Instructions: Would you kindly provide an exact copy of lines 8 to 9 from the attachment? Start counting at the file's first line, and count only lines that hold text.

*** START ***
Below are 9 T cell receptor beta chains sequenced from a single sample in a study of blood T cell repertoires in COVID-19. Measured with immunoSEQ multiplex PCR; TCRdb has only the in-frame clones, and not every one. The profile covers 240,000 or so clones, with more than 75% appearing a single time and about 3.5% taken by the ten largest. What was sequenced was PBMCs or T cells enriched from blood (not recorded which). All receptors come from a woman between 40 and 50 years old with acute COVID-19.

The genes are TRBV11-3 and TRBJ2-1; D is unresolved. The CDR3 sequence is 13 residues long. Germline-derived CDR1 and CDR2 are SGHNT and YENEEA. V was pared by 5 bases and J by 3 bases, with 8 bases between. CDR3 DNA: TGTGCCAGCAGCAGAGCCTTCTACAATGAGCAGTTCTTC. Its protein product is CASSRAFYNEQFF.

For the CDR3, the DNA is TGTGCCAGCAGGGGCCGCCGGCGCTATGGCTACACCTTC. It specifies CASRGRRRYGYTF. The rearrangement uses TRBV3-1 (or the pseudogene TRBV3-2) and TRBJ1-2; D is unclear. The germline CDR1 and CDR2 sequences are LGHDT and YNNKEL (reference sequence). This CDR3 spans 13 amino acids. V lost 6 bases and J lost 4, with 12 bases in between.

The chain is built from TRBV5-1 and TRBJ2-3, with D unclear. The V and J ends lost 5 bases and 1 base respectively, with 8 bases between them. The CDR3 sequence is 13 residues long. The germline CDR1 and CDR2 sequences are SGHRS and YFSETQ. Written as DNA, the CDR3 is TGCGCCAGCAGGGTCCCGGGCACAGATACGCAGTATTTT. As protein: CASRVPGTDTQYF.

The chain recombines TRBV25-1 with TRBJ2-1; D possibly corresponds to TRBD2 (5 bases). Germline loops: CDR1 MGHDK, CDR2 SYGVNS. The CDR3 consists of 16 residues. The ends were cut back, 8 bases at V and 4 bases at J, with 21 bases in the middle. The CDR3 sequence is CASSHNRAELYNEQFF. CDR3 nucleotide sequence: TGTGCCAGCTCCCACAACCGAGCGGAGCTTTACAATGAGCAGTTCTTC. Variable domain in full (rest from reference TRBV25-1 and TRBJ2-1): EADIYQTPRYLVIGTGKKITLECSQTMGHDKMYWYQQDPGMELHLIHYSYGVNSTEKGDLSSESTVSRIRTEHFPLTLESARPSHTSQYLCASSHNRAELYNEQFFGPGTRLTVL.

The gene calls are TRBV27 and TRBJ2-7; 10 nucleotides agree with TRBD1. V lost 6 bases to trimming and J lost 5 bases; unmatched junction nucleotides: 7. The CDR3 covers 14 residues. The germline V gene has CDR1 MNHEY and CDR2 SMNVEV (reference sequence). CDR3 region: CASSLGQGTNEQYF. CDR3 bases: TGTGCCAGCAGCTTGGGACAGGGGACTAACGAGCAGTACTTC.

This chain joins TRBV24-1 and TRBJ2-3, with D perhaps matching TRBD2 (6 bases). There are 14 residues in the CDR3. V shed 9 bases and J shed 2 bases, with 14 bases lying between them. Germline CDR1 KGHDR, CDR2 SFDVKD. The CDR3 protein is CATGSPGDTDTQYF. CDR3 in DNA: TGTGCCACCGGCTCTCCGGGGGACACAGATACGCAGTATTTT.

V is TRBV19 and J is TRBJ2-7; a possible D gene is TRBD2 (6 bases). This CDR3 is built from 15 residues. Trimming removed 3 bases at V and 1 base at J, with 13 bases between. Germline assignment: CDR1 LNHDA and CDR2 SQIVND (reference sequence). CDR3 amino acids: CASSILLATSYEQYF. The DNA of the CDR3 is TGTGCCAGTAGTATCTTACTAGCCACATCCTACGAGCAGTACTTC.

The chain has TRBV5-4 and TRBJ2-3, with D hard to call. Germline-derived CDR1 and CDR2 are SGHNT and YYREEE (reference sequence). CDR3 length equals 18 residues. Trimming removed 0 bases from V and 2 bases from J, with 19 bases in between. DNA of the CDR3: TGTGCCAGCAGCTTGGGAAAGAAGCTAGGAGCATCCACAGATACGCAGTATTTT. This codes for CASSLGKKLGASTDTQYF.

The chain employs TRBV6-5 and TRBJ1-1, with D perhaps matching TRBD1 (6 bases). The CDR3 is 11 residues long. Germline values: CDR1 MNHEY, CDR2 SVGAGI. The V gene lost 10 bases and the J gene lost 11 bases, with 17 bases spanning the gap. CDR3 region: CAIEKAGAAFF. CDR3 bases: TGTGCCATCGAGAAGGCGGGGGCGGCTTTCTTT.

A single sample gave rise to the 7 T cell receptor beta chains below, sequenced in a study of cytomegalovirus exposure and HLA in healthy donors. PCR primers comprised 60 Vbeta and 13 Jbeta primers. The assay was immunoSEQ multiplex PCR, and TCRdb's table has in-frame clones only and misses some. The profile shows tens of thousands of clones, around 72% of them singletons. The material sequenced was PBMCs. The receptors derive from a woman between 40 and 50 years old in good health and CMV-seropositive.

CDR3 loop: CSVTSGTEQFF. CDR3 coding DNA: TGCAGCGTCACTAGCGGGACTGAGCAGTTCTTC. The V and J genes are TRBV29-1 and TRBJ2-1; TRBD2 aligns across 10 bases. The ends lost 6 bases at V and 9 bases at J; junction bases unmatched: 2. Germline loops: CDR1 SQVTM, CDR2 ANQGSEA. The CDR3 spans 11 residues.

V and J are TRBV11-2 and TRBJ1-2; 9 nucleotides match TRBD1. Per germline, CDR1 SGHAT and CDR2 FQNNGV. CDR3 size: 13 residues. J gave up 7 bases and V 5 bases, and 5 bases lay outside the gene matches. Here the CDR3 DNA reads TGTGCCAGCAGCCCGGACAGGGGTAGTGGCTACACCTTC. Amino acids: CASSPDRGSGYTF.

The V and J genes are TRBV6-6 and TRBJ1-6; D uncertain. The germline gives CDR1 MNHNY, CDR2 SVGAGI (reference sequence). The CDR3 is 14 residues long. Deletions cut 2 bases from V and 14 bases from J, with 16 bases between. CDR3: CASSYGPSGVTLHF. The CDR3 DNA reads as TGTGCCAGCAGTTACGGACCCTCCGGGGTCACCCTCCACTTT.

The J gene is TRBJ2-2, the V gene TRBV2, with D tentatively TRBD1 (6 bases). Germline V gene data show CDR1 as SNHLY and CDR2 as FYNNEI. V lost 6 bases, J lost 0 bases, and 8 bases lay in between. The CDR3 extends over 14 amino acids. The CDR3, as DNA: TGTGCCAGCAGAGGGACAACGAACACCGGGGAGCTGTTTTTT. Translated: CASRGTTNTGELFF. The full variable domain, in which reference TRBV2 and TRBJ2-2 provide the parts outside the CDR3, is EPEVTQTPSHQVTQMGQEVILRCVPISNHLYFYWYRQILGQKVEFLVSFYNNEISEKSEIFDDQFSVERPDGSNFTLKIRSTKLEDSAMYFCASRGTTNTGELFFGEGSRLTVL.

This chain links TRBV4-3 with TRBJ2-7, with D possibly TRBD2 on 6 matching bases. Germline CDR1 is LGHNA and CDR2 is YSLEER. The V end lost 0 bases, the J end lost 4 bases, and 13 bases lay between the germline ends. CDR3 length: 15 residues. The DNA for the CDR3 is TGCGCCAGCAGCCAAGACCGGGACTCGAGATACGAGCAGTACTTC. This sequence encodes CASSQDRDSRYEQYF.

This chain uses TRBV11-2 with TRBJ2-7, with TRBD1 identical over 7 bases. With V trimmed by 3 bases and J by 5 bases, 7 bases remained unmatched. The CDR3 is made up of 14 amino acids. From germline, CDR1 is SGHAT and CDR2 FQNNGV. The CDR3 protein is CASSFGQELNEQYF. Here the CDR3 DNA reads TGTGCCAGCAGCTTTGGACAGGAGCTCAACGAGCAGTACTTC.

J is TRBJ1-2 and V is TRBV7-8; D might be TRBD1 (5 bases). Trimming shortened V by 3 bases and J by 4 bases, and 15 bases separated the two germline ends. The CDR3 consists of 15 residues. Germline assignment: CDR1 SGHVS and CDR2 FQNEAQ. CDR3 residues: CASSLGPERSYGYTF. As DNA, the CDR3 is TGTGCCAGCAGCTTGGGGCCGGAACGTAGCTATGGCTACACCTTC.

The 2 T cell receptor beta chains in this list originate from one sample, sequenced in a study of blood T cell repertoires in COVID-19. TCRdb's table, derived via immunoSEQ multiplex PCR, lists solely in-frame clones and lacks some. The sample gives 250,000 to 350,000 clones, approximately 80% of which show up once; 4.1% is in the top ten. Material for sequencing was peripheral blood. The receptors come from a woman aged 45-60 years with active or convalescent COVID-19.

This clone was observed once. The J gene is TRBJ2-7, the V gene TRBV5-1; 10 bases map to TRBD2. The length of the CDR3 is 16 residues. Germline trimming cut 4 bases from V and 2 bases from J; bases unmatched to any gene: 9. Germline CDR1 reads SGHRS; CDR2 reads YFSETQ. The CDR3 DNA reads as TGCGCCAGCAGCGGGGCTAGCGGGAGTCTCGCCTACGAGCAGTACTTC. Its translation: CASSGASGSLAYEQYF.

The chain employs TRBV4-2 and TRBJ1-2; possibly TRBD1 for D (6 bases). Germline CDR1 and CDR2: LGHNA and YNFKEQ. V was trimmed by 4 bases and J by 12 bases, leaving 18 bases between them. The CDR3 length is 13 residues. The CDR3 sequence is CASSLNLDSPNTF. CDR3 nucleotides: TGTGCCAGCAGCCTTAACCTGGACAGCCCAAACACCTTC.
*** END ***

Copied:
V is TRBV19 and J is TRBJ2-7; a possible D gene is TRBD2 (6 bases). This CDR3 is built from 15 residues. Trimming removed 3 bases at V and 1 base at J, with 13 bases between. Germline assignment: CDR1 LNHDA and CDR2 SQIVND (reference sequence). CDR3 amino acids: CASSILLATSYEQYF. The DNA of the CDR3 is TGTGCCAGTAGTATCTTACTAGCCACATCCTACGAGCAGTACTTC.

The chain has TRBV5-4 and TRBJ2-3, with D hard to call. Germline-derived CDR1 and CDR2 are SGHNT and YYREEE (reference sequence). CDR3 length equals 18 residues. Trimming removed 0 bases from V and 2 bases from J, with 19 bases in between. DNA of the CDR3: TGTGCCAGCAGCTTGGGAAAGAAGCTAGGAGCATCCACAGATACGCAGTATTTT. This codes for CASSLGKKLGASTDTQYF.